On 5th July 2023, Meta launched Threads, a new social media app very similar to Twitter, which has seen drastic changes under the controversial leadership of Elon Musk. Some of these changes have prompted concerns among advertisers and some users regarding safety and the direction the company is being led.
During the first few days, Threads made the headlines by becoming the fastest app ever to reach 100m downloads.
Given this, there are several questions that we are curious about:
- Have people been using Threads after downloading?
- Has Twitter lost audience as a result?
- Has Threads grown the market for text-based social media?
- Is there a difference in adoption between iOS and Android users?
- Once the excitement has died down, what will be the usage trends?
Leveraging US data from the RealityMine Data Marketplace, we see the daily reach of both Twitter and Threads over the first week since Threads’s launch, as well as the overlap between the two audiences.
At first glance, after the initial interest, Threads app has failed to grow their daily active user base. In contrast, Twitter’s audience has remained stable.
What could be the reason for this?
We have several theories; the link to Instagram removes the anonymity that Twitter users enjoy and that may put people off. Twitter benefits from having a critical mass, and that takes time to build, i.e., if the people you enjoy following on Twitter are not on Threads this may drive you back to Twitter. Complaints about lack of features may have an impact too.
Has Threads grown the market for text-based social media?
Threads seems to have grown the market for text-based social media, as 9% of combined Twitter and Threads users during that first week had used only Threads, as opposed to 13% who had used both apps. These could be former Twitter users who are not currently active on Twitter, or people new to this format of social media property.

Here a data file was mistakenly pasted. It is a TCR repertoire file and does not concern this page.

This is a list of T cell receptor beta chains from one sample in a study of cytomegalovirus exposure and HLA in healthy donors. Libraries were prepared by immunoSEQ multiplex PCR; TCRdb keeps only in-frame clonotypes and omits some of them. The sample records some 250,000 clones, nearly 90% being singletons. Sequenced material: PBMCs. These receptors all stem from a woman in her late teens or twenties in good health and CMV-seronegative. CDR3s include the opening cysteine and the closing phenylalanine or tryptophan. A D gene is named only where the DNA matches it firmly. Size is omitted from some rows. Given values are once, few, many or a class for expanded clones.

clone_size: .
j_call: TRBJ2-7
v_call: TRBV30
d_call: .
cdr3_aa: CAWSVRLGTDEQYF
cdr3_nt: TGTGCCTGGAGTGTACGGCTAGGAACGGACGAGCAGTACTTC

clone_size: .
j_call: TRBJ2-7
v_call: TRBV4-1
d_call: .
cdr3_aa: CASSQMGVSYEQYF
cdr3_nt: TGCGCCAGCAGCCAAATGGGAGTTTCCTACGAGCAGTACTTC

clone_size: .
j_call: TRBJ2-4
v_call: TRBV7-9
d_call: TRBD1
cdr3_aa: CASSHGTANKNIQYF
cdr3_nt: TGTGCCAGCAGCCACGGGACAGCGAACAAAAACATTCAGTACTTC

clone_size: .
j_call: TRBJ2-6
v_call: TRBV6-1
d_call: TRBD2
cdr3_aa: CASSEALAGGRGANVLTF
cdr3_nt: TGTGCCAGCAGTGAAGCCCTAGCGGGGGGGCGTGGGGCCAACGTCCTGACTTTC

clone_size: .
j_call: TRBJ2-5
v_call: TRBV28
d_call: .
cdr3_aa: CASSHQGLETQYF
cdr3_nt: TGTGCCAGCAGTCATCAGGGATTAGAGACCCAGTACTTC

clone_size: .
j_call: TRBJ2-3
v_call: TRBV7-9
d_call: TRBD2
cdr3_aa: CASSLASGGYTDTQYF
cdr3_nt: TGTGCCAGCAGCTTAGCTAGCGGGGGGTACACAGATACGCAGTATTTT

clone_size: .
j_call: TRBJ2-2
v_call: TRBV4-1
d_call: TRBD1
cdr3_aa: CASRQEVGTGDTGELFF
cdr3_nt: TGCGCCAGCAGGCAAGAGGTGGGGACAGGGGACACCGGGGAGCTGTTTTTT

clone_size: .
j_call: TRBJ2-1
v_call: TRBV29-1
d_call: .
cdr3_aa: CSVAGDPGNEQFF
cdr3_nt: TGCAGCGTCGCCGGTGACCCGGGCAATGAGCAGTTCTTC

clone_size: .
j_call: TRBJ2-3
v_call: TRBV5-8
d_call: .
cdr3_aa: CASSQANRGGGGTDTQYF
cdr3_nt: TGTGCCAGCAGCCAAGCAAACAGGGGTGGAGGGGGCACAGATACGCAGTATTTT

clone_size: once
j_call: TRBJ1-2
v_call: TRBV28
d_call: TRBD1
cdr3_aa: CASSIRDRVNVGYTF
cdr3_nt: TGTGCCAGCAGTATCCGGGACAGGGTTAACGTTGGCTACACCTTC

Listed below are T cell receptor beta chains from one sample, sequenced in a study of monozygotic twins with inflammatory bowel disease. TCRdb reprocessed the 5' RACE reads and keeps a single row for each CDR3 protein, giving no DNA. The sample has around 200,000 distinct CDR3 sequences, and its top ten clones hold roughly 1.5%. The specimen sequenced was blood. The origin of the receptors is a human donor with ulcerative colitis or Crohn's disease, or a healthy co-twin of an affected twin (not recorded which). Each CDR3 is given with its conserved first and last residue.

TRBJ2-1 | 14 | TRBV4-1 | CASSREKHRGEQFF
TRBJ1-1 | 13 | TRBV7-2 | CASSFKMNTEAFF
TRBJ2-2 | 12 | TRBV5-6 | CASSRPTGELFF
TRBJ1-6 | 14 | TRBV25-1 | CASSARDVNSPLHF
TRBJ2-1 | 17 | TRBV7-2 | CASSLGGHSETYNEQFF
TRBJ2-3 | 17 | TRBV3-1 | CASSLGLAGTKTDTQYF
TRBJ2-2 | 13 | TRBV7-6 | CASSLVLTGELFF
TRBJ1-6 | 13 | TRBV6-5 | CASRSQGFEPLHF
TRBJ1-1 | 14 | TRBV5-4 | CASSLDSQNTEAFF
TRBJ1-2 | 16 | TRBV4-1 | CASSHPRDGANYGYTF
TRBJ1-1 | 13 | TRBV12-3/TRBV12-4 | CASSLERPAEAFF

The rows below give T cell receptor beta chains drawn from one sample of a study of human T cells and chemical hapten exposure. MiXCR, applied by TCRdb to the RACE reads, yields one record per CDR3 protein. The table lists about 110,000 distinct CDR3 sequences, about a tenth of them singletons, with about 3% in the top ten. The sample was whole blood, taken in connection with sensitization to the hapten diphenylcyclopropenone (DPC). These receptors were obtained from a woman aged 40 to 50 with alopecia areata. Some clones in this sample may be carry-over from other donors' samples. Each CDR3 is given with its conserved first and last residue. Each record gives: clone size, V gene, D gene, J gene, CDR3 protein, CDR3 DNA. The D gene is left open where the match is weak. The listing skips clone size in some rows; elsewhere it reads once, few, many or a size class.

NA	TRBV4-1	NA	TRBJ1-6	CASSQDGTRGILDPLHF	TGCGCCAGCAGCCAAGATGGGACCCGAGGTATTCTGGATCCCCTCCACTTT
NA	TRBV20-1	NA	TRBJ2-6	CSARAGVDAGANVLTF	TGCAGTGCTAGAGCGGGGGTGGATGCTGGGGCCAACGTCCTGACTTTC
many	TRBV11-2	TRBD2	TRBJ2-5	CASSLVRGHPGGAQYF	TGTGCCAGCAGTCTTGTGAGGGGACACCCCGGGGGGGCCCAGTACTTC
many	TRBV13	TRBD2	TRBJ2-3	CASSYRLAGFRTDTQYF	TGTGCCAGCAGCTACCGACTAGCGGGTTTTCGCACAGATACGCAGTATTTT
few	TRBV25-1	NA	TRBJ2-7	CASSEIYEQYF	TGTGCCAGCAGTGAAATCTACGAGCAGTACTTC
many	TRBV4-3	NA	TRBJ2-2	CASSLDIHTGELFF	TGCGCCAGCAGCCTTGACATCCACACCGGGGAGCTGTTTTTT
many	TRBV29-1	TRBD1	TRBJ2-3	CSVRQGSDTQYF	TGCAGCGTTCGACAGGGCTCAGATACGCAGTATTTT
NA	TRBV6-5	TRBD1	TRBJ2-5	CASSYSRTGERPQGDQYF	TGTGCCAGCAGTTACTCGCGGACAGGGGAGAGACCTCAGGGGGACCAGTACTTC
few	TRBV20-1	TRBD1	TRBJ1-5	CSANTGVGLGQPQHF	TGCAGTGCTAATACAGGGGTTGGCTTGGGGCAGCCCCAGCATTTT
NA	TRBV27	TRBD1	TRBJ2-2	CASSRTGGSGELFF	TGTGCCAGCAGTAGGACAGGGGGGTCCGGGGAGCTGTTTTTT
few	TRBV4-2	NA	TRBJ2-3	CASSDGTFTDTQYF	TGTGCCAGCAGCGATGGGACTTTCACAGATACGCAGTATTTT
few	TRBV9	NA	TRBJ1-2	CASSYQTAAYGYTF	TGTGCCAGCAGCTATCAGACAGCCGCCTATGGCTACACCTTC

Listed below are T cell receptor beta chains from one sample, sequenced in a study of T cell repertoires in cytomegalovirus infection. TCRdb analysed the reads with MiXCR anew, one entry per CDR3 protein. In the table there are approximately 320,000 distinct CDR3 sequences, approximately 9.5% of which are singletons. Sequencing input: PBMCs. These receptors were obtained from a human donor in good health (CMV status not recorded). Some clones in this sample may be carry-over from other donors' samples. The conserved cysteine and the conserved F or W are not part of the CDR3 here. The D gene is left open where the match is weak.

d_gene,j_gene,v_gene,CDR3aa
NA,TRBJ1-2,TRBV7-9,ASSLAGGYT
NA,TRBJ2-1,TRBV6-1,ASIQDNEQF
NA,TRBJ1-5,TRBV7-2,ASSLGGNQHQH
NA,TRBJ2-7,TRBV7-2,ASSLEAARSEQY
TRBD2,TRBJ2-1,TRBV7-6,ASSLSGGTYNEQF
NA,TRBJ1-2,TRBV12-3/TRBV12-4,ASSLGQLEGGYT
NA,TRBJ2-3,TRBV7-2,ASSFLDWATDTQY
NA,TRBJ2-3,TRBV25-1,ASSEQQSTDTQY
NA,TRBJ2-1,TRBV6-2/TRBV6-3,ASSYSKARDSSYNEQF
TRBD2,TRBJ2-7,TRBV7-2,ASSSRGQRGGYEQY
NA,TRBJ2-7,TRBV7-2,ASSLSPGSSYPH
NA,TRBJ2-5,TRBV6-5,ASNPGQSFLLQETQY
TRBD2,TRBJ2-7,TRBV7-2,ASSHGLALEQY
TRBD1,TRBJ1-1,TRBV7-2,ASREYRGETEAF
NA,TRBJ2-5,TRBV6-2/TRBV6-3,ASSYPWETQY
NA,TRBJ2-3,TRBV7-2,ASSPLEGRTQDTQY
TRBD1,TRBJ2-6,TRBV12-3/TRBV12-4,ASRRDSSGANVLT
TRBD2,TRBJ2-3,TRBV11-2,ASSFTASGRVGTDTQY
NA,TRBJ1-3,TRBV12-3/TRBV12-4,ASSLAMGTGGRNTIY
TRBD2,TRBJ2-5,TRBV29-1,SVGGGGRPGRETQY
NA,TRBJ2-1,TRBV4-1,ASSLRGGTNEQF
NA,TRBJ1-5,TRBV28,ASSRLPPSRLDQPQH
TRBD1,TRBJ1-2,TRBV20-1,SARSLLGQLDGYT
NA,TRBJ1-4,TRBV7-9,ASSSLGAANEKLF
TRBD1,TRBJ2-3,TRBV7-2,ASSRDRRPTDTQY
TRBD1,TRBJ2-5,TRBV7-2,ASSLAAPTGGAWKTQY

Is there a difference in adoption between iOS and Android users?
Whilst our data shows that iOS users have taken to Threads more eagerly than Android users, more research needs to be done on the matter as to why. There is the possibility that iOS users were already on Twitter on higher numbers, and simply moved to the newest app to test it, but this is just one hypothesis of many.
Once the excitement has died down, are numbers still consistent?
Recently, news sources reported that Threads app usage has decreased greatly, which once again we can corroborate with our data.
Looking at the data from the first 2 weeks since launch, the average session length dropped significantly from over 10 minutes on average per day to below 6 minutes per day. This might have been due to users finding that key features were missing, such as hashtags, chronological feeds and the ability to curate their feeds and only see those accounts they follow.
It is still early days, and with the recent rebrand of Twitter into X at the end of July, this might change how both apps, X and Threads are used.
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